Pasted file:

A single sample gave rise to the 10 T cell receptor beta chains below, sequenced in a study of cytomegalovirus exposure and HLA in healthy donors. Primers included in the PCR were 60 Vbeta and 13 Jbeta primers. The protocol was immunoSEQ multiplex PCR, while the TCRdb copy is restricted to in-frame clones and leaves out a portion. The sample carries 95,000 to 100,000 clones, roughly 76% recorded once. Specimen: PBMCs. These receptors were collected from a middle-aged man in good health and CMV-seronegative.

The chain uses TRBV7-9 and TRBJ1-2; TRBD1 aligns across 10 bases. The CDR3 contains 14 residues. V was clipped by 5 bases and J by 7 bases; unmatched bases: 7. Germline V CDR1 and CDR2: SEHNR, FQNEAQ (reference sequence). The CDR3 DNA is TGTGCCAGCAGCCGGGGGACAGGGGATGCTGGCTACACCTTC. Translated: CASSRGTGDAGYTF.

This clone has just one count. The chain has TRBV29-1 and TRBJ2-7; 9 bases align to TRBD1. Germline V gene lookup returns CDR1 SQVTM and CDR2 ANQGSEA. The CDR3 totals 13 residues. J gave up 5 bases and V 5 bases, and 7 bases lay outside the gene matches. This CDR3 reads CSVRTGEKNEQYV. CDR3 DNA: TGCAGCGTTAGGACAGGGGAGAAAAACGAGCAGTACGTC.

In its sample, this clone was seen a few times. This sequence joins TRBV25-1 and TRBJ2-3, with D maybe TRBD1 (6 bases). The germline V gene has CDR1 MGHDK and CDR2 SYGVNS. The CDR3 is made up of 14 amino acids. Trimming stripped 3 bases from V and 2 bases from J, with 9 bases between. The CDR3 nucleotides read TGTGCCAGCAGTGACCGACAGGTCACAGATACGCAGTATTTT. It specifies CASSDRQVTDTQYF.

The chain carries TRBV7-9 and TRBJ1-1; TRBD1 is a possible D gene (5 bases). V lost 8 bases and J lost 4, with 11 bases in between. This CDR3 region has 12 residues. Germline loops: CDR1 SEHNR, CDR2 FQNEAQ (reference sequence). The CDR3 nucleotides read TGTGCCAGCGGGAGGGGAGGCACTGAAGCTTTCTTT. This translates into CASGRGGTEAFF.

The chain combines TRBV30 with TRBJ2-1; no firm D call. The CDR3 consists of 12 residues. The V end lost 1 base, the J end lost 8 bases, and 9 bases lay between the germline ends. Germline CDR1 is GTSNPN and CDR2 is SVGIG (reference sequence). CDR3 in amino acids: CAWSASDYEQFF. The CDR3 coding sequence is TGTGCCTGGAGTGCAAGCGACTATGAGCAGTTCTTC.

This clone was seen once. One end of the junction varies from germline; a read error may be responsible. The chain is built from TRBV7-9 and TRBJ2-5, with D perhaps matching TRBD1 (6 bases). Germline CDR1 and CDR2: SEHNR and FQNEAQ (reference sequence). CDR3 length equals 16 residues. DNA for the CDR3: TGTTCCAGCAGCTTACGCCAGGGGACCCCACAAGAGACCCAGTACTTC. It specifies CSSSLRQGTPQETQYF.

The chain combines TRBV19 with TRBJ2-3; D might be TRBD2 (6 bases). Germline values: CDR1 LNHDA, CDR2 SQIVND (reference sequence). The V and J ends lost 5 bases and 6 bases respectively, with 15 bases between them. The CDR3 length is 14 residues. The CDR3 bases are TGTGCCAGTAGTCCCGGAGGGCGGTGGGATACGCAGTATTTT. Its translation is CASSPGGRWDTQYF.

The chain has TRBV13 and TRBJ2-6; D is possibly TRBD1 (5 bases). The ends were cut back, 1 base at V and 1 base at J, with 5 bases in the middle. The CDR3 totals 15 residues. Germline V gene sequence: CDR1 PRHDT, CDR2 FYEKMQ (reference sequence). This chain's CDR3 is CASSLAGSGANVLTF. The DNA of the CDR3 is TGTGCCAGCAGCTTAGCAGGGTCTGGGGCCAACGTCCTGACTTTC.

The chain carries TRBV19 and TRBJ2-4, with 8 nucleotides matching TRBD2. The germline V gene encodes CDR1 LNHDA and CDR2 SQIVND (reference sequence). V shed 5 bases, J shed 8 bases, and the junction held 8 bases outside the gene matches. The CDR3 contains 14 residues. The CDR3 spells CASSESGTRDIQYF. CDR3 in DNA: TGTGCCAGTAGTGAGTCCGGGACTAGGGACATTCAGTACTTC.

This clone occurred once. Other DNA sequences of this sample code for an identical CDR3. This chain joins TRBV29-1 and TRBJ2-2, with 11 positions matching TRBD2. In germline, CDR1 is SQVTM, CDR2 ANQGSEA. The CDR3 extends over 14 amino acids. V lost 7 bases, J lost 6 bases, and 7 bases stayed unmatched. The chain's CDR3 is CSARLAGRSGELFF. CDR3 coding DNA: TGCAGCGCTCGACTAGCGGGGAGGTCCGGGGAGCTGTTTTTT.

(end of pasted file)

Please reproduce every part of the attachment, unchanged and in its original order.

A single sample gave rise to the 10 T cell receptor beta chains below, sequenced in a study of cytomegalovirus exposure and HLA in healthy donors. Primers included in the PCR were 60 Vbeta and 13 Jbeta primers. The protocol was immunoSEQ multiplex PCR, while the TCRdb copy is restricted to in-frame clones and leaves out a portion. The sample carries 95,000 to 100,000 clones, roughly 76% recorded once. Specimen: PBMCs. These receptors were collected from a middle-aged man in good health and CMV-seronegative.

The chain uses TRBV7-9 and TRBJ1-2; TRBD1 aligns across 10 bases. The CDR3 contains 14 residues. V was clipped by 5 bases and J by 7 bases; unmatched bases: 7. Germline V CDR1 and CDR2: SEHNR, FQNEAQ (reference sequence). The CDR3 DNA is TGTGCCAGCAGCCGGGGGACAGGGGATGCTGGCTACACCTTC. Translated: CASSRGTGDAGYTF.

This clone has just one count. The chain has TRBV29-1 and TRBJ2-7; 9 bases align to TRBD1. Germline V gene lookup returns CDR1 SQVTM and CDR2 ANQGSEA. The CDR3 totals 13 residues. J gave up 5 bases and V 5 bases, and 7 bases lay outside the gene matches. This CDR3 reads CSVRTGEKNEQYV. CDR3 DNA: TGCAGCGTTAGGACAGGGGAGAAAAACGAGCAGTACGTC.

In its sample, this clone was seen a few times. This sequence joins TRBV25-1 and TRBJ2-3, with D maybe TRBD1 (6 bases). The germline V gene has CDR1 MGHDK and CDR2 SYGVNS. The CDR3 is made up of 14 amino acids. Trimming stripped 3 bases from V and 2 bases from J, with 9 bases between. The CDR3 nucleotides read TGTGCCAGCAGTGACCGACAGGTCACAGATACGCAGTATTTT. It specifies CASSDRQVTDTQYF.

The chain carries TRBV7-9 and TRBJ1-1; TRBD1 is a possible D gene (5 bases). V lost 8 bases and J lost 4, with 11 bases in between. This CDR3 region has 12 residues. Germline loops: CDR1 SEHNR, CDR2 FQNEAQ (reference sequence). The CDR3 nucleotides read TGTGCCAGCGGGAGGGGAGGCACTGAAGCTTTCTTT. This translates into CASGRGGTEAFF.

The chain combines TRBV30 with TRBJ2-1; no firm D call. The CDR3 consists of 12 residues. The V end lost 1 base, the J end lost 8 bases, and 9 bases lay between the germline ends. Germline CDR1 is GTSNPN and CDR2 is SVGIG (reference sequence). CDR3 in amino acids: CAWSASDYEQFF. The CDR3 coding sequence is TGTGCCTGGAGTGCAAGCGACTATGAGCAGTTCTTC.

This clone was seen once. One end of the junction varies from germline; a read error may be responsible. The chain is built from TRBV7-9 and TRBJ2-5, with D perhaps matching TRBD1 (6 bases). Germline CDR1 and CDR2: SEHNR and FQNEAQ (reference sequence). CDR3 length equals 16 residues. DNA for the CDR3: TGTTCCAGCAGCTTACGCCAGGGGACCCCACAAGAGACCCAGTACTTC. It specifies CSSSLRQGTPQETQYF.

The chain combines TRBV19 with TRBJ2-3; D might be TRBD2 (6 bases). Germline values: CDR1 LNHDA, CDR2 SQIVND (reference sequence). The V and J ends lost 5 bases and 6 bases respectively, with 15 bases between them. The CDR3 length is 14 residues. The CDR3 bases are TGTGCCAGTAGTCCCGGAGGGCGGTGGGATACGCAGTATTTT. Its translation is CASSPGGRWDTQYF.

The chain has TRBV13 and TRBJ2-6; D is possibly TRBD1 (5 bases). The ends were cut back, 1 base at V and 1 base at J, with 5 bases in the middle. The CDR3 totals 15 residues. Germline V gene sequence: CDR1 PRHDT, CDR2 FYEKMQ (reference sequence). This chain's CDR3 is CASSLAGSGANVLTF. The DNA of the CDR3 is TGTGCCAGCAGCTTAGCAGGGTCTGGGGCCAACGTCCTGACTTTC.

The chain carries TRBV19 and TRBJ2-4, with 8 nucleotides matching TRBD2. The germline V gene encodes CDR1 LNHDA and CDR2 SQIVND (reference sequence). V shed 5 bases, J shed 8 bases, and the junction held 8 bases outside the gene matches. The CDR3 contains 14 residues. The CDR3 spells CASSESGTRDIQYF. CDR3 in DNA: TGTGCCAGTAGTGAGTCCGGGACTAGGGACATTCAGTACTTC.

This clone occurred once. Other DNA sequences of this sample code for an identical CDR3. This chain joins TRBV29-1 and TRBJ2-2, with 11 positions matching TRBD2. In germline, CDR1 is SQVTM, CDR2 ANQGSEA. The CDR3 extends over 14 amino acids. V lost 7 bases, J lost 6 bases, and 7 bases stayed unmatched. The chain's CDR3 is CSARLAGRSGELFF. CDR3 coding DNA: TGCAGCGCTCGACTAGCGGGGAGGTCCGGGGAGCTGTTTTTT.